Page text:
I've always been a lover of theater. I started performing when I was six, and, before that, I would run around the house with a wig on pretending I was Britney Spears. I think I was a natural born performer! Over the years, I have acted in countless productions, but I never expected to become a director. Life is funny like that I suppose.
Last fall, I decided I would join my university's theater club. At the time, I was applying for production internships and needed more experience to put on my resume (acting in theater productions is, allegedly, not substantial enough for a film production. Whatever). So, I joined the club looking to gain some behind-the-scenes experience, since I am always in-front-of-the-scene.
I joined the club pretty late into the semester, so the play was already chosen and casted. The club was putting on a three one-act plays from David Ives' play, All in the Timing. The production included the one-acts "Sure Thing," "Universal Language," and "The Philadelphia." There was no director for "The Philadelphia" at the time, so I took a leap and said I would do it.
I never thought I would ever become a director. A director's job, to me, is so daunting. You have to be so confident in your vision and your creativity; it's your job to inspire and motivate your actors into great performances, plus you're in charge of every aspect of the production. As an actor, I normally only had to worry about myself and my performance, but, as a director, I was responsible for everything. I never thought I was creative enough or had a clear enough vision to be a director. But life is about stepping out of your comfort zone and trying new things, right?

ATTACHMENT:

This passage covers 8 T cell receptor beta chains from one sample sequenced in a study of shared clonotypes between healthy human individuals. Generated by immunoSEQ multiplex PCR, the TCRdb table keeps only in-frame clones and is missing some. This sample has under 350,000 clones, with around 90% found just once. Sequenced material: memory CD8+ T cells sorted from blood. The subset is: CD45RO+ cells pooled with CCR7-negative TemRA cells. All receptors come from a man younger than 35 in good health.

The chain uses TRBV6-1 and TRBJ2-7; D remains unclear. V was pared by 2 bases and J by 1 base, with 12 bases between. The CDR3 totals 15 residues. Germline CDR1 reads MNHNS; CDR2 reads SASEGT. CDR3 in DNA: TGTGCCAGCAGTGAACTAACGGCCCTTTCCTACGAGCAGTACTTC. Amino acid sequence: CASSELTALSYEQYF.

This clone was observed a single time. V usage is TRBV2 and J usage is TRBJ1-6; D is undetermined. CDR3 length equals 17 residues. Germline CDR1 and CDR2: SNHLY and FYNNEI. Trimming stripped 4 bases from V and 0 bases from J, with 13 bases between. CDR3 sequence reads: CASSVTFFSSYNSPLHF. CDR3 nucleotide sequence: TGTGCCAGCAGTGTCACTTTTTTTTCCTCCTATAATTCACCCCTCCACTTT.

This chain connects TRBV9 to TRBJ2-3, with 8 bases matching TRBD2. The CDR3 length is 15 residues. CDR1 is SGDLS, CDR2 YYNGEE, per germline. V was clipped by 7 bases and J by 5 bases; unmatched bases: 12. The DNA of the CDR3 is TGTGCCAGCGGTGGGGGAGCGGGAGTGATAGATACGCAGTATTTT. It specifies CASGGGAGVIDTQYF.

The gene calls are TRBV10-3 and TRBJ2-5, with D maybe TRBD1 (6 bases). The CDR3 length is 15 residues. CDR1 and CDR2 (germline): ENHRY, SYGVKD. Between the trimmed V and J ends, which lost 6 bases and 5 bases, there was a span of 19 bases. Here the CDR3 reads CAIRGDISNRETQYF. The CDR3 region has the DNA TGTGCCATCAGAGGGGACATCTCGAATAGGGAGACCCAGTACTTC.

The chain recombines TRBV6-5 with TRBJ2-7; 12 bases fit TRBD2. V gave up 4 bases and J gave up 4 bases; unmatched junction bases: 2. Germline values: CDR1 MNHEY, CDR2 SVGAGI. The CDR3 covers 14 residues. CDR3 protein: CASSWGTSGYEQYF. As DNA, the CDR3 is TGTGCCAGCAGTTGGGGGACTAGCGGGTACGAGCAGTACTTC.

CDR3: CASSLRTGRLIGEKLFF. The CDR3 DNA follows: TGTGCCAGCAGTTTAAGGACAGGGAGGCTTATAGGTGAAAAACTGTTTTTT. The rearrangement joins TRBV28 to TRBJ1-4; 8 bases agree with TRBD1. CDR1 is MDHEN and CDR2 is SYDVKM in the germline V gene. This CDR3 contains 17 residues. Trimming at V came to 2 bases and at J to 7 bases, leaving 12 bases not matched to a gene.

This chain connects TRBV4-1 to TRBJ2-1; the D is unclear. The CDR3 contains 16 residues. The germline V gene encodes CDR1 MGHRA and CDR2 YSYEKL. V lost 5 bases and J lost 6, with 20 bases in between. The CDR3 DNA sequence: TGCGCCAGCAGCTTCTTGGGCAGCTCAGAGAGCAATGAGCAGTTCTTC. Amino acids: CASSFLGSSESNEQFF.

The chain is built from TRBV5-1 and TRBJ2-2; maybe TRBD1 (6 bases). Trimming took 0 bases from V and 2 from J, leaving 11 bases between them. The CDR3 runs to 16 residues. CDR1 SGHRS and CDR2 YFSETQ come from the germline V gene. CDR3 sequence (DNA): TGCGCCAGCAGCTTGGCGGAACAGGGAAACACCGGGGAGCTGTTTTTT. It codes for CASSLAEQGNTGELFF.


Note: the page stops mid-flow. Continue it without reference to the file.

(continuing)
Because I have acted in so many productions, I had some idea of what to do, but, generally speaking, I was clueless! I really didn't give too much thought to the theme or the look of the production. I was just concerned with getting my actors on stage and it looking... okay. One aspect I did make sure to do was work on character development with my actors. Character is extremely important to me. Most of the directors I've had throughout the years never took the time to work on characters. I find that disheartening and disappointing because then the actors just end up reading their lines with different intonations. I want my actors to become completely submerged in their characters, known the motivation for every line, and understand their character inside and out.
In the end, our act went incredibly well. With only 5 weeks to rehearse, we put on a pretty good show. And I discovered, that I am not a horrible director. I'm actually kinda good at it.
Everybody has to be some place...
Director's Note: "The Philadelphia"
Marcus has found himself hopeless trapped in a 'Philadelphia,' a paranormal state where he can't seem to get what he wants. While Al is enjoying his care-free eternal paradise in a 'Los Angeles.' Both men are exploring their new metaphysical homes, and trying to figure out how to cope.
"The Philadelphia" explores the concept of self perceived mentality. Your mind can be a prison with no escape or an indulgent paradise where nothing can harm you. We are all in different places, but how do we end up in these states? Are we somewhere happy, sad, confusing, frustrating? Do we take ourselves there, or are the forces of the universe steering us towards our mental locations?
So, where are you?
Photos Courtesy of Barabra Dennis, Coordinator of Publications and Promotion at Penn State York University
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